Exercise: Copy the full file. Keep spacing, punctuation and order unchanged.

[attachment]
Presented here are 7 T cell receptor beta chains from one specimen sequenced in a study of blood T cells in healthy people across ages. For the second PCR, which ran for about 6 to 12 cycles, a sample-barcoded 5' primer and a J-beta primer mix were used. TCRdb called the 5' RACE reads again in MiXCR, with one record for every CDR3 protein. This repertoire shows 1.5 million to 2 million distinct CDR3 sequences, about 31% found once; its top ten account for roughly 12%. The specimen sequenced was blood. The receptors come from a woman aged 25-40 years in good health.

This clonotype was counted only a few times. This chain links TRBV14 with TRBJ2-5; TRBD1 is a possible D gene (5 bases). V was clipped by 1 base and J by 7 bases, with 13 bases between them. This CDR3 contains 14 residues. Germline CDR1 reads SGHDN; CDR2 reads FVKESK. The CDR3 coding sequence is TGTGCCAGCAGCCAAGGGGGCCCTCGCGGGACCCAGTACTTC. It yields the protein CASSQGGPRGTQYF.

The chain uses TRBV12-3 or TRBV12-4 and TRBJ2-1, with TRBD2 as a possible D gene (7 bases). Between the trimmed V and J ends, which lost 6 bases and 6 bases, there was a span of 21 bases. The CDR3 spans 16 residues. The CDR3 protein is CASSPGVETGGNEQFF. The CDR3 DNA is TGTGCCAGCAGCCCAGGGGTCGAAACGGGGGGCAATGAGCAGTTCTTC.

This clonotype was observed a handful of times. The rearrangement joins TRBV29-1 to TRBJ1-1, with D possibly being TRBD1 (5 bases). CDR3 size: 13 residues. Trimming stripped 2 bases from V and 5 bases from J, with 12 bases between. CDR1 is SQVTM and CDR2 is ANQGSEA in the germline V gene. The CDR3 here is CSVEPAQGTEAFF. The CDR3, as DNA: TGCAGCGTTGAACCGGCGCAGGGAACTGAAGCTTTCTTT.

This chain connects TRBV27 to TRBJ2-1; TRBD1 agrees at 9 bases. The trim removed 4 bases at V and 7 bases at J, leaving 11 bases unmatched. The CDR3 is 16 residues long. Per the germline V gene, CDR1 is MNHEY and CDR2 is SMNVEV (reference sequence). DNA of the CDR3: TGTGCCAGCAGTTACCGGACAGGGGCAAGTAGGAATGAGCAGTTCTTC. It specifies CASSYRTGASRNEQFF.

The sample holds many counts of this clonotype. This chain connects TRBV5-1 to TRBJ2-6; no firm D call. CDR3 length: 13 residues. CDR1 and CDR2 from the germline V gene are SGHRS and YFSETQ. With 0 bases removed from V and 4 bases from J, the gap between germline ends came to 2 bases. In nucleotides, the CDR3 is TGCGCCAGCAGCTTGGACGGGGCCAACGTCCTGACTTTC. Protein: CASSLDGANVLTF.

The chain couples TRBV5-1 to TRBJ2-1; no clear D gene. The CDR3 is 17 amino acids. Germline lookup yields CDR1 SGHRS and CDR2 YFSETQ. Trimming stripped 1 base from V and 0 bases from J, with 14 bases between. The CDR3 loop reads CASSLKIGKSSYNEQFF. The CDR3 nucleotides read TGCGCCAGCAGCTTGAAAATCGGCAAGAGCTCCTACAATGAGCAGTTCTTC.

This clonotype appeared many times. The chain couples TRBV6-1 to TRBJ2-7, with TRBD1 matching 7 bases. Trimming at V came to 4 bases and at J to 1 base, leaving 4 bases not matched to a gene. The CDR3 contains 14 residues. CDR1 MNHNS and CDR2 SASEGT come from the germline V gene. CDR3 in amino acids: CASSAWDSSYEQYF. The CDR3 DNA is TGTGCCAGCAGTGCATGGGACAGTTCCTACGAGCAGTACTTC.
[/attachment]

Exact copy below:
Presented here are 7 T cell receptor beta chains from one specimen sequenced in a study of blood T cells in healthy people across ages. For the second PCR, which ran for about 6 to 12 cycles, a sample-barcoded 5' primer and a J-beta primer mix were used. TCRdb called the 5' RACE reads again in MiXCR, with one record for every CDR3 protein. This repertoire shows 1.5 million to 2 million distinct CDR3 sequences, about 31% found once; its top ten account for roughly 12%. The specimen sequenced was blood. The receptors come from a woman aged 25-40 years in good health.

This clonotype was counted only a few times. This chain links TRBV14 with TRBJ2-5; TRBD1 is a possible D gene (5 bases). V was clipped by 1 base and J by 7 bases, with 13 bases between them. This CDR3 contains 14 residues. Germline CDR1 reads SGHDN; CDR2 reads FVKESK. The CDR3 coding sequence is TGTGCCAGCAGCCAAGGGGGCCCTCGCGGGACCCAGTACTTC. It yields the protein CASSQGGPRGTQYF.

The chain uses TRBV12-3 or TRBV12-4 and TRBJ2-1, with TRBD2 as a possible D gene (7 bases). Between the trimmed V and J ends, which lost 6 bases and 6 bases, there was a span of 21 bases. The CDR3 spans 16 residues. The CDR3 protein is CASSPGVETGGNEQFF. The CDR3 DNA is TGTGCCAGCAGCCCAGGGGTCGAAACGGGGGGCAATGAGCAGTTCTTC.

This clonotype was observed a handful of times. The rearrangement joins TRBV29-1 to TRBJ1-1, with D possibly being TRBD1 (5 bases). CDR3 size: 13 residues. Trimming stripped 2 bases from V and 5 bases from J, with 12 bases between. CDR1 is SQVTM and CDR2 is ANQGSEA in the germline V gene. The CDR3 here is CSVEPAQGTEAFF. The CDR3, as DNA: TGCAGCGTTGAACCGGCGCAGGGAACTGAAGCTTTCTTT.

This chain connects TRBV27 to TRBJ2-1; TRBD1 agrees at 9 bases. The trim removed 4 bases at V and 7 bases at J, leaving 11 bases unmatched. The CDR3 is 16 residues long. Per the germline V gene, CDR1 is MNHEY and CDR2 is SMNVEV (reference sequence). DNA of the CDR3: TGTGCCAGCAGTTACCGGACAGGGGCAAGTAGGAATGAGCAGTTCTTC. It specifies CASSYRTGASRNEQFF.

The sample holds many counts of this clonotype. This chain connects TRBV5-1 to TRBJ2-6; no firm D call. CDR3 length: 13 residues. CDR1 and CDR2 from the germline V gene are SGHRS and YFSETQ. With 0 bases removed from V and 4 bases from J, the gap between germline ends came to 2 bases. In nucleotides, the CDR3 is TGCGCCAGCAGCTTGGACGGGGCCAACGTCCTGACTTTC. Protein: CASSLDGANVLTF.

The chain couples TRBV5-1 to TRBJ2-1; no clear D gene. The CDR3 is 17 amino acids. Germline lookup yields CDR1 SGHRS and CDR2 YFSETQ. Trimming stripped 1 base from V and 0 bases from J, with 14 bases between. The CDR3 loop reads CASSLKIGKSSYNEQFF. The CDR3 nucleotides read TGCGCCAGCAGCTTGAAAATCGGCAAGAGCTCCTACAATGAGCAGTTCTTC.

This clonotype appeared many times. The chain couples TRBV6-1 to TRBJ2-7, with TRBD1 matching 7 bases. Trimming at V came to 4 bases and at J to 1 base, leaving 4 bases not matched to a gene. The CDR3 contains 14 residues. CDR1 MNHNS and CDR2 SASEGT come from the germline V gene. CDR3 in amino acids: CASSAWDSSYEQYF. The CDR3 DNA is TGTGCCAGCAGTGCATGGGACAGTTCCTACGAGCAGTACTTC.